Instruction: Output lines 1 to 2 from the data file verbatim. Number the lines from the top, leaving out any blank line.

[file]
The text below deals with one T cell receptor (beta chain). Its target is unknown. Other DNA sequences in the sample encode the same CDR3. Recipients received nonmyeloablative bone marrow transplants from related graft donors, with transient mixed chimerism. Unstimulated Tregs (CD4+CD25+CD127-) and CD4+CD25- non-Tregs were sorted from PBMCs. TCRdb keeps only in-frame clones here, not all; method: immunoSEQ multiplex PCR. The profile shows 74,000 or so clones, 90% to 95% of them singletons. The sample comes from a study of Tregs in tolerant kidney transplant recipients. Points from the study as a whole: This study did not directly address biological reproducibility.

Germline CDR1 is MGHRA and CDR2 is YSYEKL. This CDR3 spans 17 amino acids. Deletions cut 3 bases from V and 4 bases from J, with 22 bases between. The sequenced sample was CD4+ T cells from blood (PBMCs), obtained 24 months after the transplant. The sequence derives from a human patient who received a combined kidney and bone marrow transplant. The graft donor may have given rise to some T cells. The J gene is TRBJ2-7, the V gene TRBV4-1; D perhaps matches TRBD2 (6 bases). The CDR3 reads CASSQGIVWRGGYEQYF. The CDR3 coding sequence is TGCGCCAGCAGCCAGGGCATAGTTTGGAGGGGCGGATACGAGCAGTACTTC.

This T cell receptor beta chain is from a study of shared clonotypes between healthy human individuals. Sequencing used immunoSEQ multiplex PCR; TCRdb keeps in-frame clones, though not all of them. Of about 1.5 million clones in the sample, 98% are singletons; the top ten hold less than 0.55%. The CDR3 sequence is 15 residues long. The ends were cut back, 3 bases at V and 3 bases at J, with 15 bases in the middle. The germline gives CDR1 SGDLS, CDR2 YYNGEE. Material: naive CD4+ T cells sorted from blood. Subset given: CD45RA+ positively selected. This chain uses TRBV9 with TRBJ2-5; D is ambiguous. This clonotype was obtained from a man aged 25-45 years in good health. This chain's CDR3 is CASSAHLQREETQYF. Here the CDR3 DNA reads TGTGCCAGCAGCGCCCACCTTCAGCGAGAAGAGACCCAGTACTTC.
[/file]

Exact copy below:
The text below deals with one T cell receptor (beta chain). Its target is unknown. Other DNA sequences in the sample encode the same CDR3. Recipients received nonmyeloablative bone marrow transplants from related graft donors, with transient mixed chimerism. Unstimulated Tregs (CD4+CD25+CD127-) and CD4+CD25- non-Tregs were sorted from PBMCs. TCRdb keeps only in-frame clones here, not all; method: immunoSEQ multiplex PCR. The profile shows 74,000 or so clones, 90% to 95% of them singletons. The sample comes from a study of Tregs in tolerant kidney transplant recipients. Points from the study as a whole: This study did not directly address biological reproducibility.

Germline CDR1 is MGHRA and CDR2 is YSYEKL. This CDR3 spans 17 amino acids. Deletions cut 3 bases from V and 4 bases from J, with 22 bases between. The sequenced sample was CD4+ T cells from blood (PBMCs), obtained 24 months after the transplant. The sequence derives from a human patient who received a combined kidney and bone marrow transplant. The graft donor may have given rise to some T cells. The J gene is TRBJ2-7, the V gene TRBV4-1; D perhaps matches TRBD2 (6 bases). The CDR3 reads CASSQGIVWRGGYEQYF. The CDR3 coding sequence is TGCGCCAGCAGCCAGGGCATAGTTTGGAGGGGCGGATACGAGCAGTACTTC.